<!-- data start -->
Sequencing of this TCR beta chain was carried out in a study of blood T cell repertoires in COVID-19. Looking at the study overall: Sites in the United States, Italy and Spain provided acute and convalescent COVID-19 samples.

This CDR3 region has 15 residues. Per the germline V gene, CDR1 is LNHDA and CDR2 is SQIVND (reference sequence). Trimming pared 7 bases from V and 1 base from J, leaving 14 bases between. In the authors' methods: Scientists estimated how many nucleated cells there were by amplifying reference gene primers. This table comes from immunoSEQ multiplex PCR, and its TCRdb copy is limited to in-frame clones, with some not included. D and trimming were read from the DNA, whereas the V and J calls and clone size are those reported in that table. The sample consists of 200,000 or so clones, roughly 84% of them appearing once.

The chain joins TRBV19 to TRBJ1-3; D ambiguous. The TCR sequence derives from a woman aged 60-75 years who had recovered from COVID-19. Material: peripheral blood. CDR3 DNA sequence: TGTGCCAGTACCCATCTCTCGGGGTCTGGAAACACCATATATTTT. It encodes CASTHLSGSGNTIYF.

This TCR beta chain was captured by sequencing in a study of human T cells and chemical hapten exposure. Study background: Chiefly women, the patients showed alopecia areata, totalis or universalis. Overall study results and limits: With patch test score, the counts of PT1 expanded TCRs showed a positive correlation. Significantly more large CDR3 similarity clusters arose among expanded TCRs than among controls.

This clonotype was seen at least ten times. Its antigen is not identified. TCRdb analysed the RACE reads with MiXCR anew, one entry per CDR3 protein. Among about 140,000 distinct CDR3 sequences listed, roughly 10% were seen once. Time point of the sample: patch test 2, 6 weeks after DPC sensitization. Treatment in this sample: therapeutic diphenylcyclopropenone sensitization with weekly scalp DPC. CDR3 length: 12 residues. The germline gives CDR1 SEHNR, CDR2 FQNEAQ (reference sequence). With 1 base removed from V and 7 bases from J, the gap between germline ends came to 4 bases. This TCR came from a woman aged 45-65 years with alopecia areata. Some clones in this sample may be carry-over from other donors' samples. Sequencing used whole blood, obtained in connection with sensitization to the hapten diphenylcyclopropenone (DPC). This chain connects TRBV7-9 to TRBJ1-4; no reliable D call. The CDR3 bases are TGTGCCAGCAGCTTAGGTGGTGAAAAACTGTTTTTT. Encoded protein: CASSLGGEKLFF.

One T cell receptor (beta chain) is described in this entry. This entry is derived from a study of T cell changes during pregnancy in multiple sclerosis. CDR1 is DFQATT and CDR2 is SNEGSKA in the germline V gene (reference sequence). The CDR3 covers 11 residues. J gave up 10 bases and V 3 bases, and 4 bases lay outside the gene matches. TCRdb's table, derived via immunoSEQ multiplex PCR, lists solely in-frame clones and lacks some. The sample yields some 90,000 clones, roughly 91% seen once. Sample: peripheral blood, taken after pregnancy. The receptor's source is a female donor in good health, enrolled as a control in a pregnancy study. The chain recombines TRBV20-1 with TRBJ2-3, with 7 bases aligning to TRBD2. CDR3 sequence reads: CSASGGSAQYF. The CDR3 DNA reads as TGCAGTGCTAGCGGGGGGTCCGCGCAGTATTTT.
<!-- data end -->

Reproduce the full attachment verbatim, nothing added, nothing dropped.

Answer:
Sequencing of this TCR beta chain was carried out in a study of blood T cell repertoires in COVID-19. Looking at the study overall: Sites in the United States, Italy and Spain provided acute and convalescent COVID-19 samples.

This CDR3 region has 15 residues. Per the germline V gene, CDR1 is LNHDA and CDR2 is SQIVND (reference sequence). Trimming pared 7 bases from V and 1 base from J, leaving 14 bases between. In the authors' methods: Scientists estimated how many nucleated cells there were by amplifying reference gene primers. This table comes from immunoSEQ multiplex PCR, and its TCRdb copy is limited to in-frame clones, with some not included. D and trimming were read from the DNA, whereas the V and J calls and clone size are those reported in that table. The sample consists of 200,000 or so clones, roughly 84% of them appearing once.

The chain joins TRBV19 to TRBJ1-3; D ambiguous. The TCR sequence derives from a woman aged 60-75 years who had recovered from COVID-19. Material: peripheral blood. CDR3 DNA sequence: TGTGCCAGTACCCATCTCTCGGGGTCTGGAAACACCATATATTTT. It encodes CASTHLSGSGNTIYF.

This TCR beta chain was captured by sequencing in a study of human T cells and chemical hapten exposure. Study background: Chiefly women, the patients showed alopecia areata, totalis or universalis. Overall study results and limits: With patch test score, the counts of PT1 expanded TCRs showed a positive correlation. Significantly more large CDR3 similarity clusters arose among expanded TCRs than among controls.

This clonotype was seen at least ten times. Its antigen is not identified. TCRdb analysed the RACE reads with MiXCR anew, one entry per CDR3 protein. Among about 140,000 distinct CDR3 sequences listed, roughly 10% were seen once. Time point of the sample: patch test 2, 6 weeks after DPC sensitization. Treatment in this sample: therapeutic diphenylcyclopropenone sensitization with weekly scalp DPC. CDR3 length: 12 residues. The germline gives CDR1 SEHNR, CDR2 FQNEAQ (reference sequence). With 1 base removed from V and 7 bases from J, the gap between germline ends came to 4 bases. This TCR came from a woman aged 45-65 years with alopecia areata. Some clones in this sample may be carry-over from other donors' samples. Sequencing used whole blood, obtained in connection with sensitization to the hapten diphenylcyclopropenone (DPC). This chain connects TRBV7-9 to TRBJ1-4; no reliable D call. The CDR3 bases are TGTGCCAGCAGCTTAGGTGGTGAAAAACTGTTTTTT. Encoded protein: CASSLGGEKLFF.

One T cell receptor (beta chain) is described in this entry. This entry is derived from a study of T cell changes during pregnancy in multiple sclerosis. CDR1 is DFQATT and CDR2 is SNEGSKA in the germline V gene (reference sequence). The CDR3 covers 11 residues. J gave up 10 bases and V 3 bases, and 4 bases lay outside the gene matches. TCRdb's table, derived via immunoSEQ multiplex PCR, lists solely in-frame clones and lacks some. The sample yields some 90,000 clones, roughly 91% seen once. Sample: peripheral blood, taken after pregnancy. The receptor's source is a female donor in good health, enrolled as a control in a pregnancy study. The chain recombines TRBV20-1 with TRBJ2-3, with 7 bases aligning to TRBD2. CDR3 sequence reads: CSASGGSAQYF. The CDR3 DNA reads as TGCAGTGCTAGCGGGGGGTCCGCGCAGTATTTT.